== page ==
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Child care providers push legislators to increase state subsidy
Posted On: Feb 22, 2013
Local 132 members pose with state Sen. Chip Shields (second from left) during the CCPT Lobby Day on Feb. 20. The members (left to right) include Renee Holmes, Sabi Velasco and Autumn David.

AFSCME and SEIU team up to present a united front at the capitol

Oregon AFSCME and SEIU collaborated on a child care providers Lobby Day Feb

Oregon AFSCME and SEIU collaborated on a child care providers Lobby Day Feb. 20 at the state capitol. Child care providers — AFSCME represents the licensed, registered ones, SEIU the exempt, unlicensed ones — have not seen an increase in the state subsidy rate since 2007. While there is talk at the capitol about the possibility of expanding the Employment-Related Day Care (ERDC) program, Oregon AFSCME Political Coordinator Eva Rippeteau says all involved are in "a tough spot" when the discussion moves to adding more families off the waiting list vs. increasing the subsidy rate.


"For example, our Local 132 (Child Care Providers Together) President Autumn David has been a provider the past 16 years, and she's only seen one increase in those 16 years," said Rippeteau. "Some of our providers get as little as $2 per hour per child through the state subsidy — that's simply not enough for them to stay in business. So it's a difficult issue."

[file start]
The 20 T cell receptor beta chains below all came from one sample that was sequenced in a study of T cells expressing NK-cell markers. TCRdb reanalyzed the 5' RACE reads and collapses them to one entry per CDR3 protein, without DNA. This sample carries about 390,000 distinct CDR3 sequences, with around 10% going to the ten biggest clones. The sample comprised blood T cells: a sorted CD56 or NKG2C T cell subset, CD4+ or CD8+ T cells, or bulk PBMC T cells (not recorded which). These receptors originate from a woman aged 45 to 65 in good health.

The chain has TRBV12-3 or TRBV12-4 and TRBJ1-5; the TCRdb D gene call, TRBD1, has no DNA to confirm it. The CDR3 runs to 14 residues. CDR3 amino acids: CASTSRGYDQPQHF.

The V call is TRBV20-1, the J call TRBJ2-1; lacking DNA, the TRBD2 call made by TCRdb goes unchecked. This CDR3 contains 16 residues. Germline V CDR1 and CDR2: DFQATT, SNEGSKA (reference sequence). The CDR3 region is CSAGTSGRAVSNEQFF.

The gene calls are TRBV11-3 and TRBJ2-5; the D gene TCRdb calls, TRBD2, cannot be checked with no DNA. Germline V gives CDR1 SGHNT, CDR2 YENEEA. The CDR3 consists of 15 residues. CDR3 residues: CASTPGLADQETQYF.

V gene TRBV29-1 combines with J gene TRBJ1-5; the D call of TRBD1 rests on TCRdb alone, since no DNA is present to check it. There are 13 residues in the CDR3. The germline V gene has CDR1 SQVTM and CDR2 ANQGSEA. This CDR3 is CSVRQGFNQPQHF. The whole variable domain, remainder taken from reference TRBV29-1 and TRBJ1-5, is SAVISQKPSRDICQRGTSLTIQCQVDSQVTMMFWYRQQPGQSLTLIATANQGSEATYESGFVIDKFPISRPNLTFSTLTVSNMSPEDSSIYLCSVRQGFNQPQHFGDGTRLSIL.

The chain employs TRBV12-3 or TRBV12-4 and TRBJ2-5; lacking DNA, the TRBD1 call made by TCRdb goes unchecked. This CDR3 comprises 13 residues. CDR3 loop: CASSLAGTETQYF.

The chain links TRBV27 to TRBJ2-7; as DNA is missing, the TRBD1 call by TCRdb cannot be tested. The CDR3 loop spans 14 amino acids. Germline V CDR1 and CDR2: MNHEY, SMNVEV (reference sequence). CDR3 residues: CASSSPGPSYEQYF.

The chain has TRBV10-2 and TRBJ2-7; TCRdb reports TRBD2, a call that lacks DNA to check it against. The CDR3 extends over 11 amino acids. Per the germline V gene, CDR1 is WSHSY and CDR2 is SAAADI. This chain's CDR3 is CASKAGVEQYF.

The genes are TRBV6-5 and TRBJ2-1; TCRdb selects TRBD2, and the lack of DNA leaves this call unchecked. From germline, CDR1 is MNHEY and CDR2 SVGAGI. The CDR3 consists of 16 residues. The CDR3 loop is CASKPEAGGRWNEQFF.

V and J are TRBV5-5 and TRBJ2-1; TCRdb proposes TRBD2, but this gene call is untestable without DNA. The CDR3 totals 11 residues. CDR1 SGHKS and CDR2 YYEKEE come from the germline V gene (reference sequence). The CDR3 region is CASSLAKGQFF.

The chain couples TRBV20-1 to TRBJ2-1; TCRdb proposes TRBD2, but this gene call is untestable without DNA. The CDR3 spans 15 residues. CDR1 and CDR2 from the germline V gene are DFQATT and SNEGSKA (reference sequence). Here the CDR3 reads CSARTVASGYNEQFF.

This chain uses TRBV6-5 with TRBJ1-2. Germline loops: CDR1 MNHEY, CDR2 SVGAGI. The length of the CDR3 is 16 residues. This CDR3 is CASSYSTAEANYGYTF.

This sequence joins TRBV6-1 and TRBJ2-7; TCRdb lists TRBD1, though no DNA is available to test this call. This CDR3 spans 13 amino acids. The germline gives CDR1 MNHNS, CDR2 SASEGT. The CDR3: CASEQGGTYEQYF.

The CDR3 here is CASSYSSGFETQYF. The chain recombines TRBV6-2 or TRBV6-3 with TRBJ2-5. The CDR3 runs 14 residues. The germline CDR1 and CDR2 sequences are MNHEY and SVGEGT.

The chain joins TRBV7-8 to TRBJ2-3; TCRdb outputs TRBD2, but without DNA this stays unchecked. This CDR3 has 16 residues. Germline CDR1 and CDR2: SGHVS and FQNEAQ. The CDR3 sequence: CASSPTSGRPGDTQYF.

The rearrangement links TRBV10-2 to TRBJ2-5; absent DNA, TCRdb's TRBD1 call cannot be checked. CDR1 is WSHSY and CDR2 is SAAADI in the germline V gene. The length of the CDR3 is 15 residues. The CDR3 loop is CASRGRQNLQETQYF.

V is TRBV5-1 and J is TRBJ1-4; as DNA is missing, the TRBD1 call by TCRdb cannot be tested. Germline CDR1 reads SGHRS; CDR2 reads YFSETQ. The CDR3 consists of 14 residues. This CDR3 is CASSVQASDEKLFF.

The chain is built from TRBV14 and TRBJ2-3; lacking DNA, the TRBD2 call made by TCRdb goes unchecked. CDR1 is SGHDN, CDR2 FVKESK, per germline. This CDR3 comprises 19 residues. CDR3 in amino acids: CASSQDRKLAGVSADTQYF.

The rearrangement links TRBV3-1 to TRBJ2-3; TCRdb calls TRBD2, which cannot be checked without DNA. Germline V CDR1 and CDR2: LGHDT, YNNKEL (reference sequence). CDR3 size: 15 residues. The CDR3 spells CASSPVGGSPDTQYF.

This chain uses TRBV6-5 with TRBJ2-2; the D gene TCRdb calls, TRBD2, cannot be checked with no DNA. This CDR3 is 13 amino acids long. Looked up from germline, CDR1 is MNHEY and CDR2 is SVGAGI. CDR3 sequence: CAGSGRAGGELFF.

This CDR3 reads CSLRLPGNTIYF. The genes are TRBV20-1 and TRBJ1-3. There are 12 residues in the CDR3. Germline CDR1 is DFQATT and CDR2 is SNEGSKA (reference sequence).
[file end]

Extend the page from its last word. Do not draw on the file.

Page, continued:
The state actually has some additional money available from a 2001 federal block grant. In the 2012 mini-session, AFSCME and SEIU jointly asked if some of that $5.4 million "left over" block grant money could be used for either add-backs to those in ERDC, or to increase rates.


"We were told 'no' on that request, but also told we could ask to use the money in 2013 as part of an 'expansion' of the program," says Rippeteau. "We've talked with several legislators, and there's not a clear definition of what 'expansion' means. There are probably 2,000 to 3,000 families out there that would like to be added to the program, but adding them at the current subsidy rate doesn't help our providers much. It's not an issue with an easy answer."


Despite some fuzziness around the issues, Lobby Day participants felt good about their time at the capitol. They delivered three key messages to legislators:


  • We need increased rates — Child care providers in Oregon have not had a pay increase since 2007 and make, on average, $2 an hour per child they care for.


  • Working families need access to affordable child care — Oregon has implemented drastic cuts to the ERDC program, which means fewer parents have access to affordable child care. Without the assistance of the child care program, a parent who earns minimum wage cannot afford even the lowest cost child care options.


  • Kids deserve quality care — Union child care providers have been advocating for improved trainings and tools around early-learning and school readiness.


"It was great," said David. "We had the opportunity to share with many legislators what we do and what ours need are. Some of our children did the 'ask' to state Sen. Chip Shields (D-Portland) — it turned out that some of them go to school in Portland with his daughter. So I felt it was a very productive day."


In addition to David, AFSCME participants included providers Renee Holmes, Sue Mackey and Sabi Velasco, in addition to Rippeteau and Local 132 staff rep Faye Zepeda.


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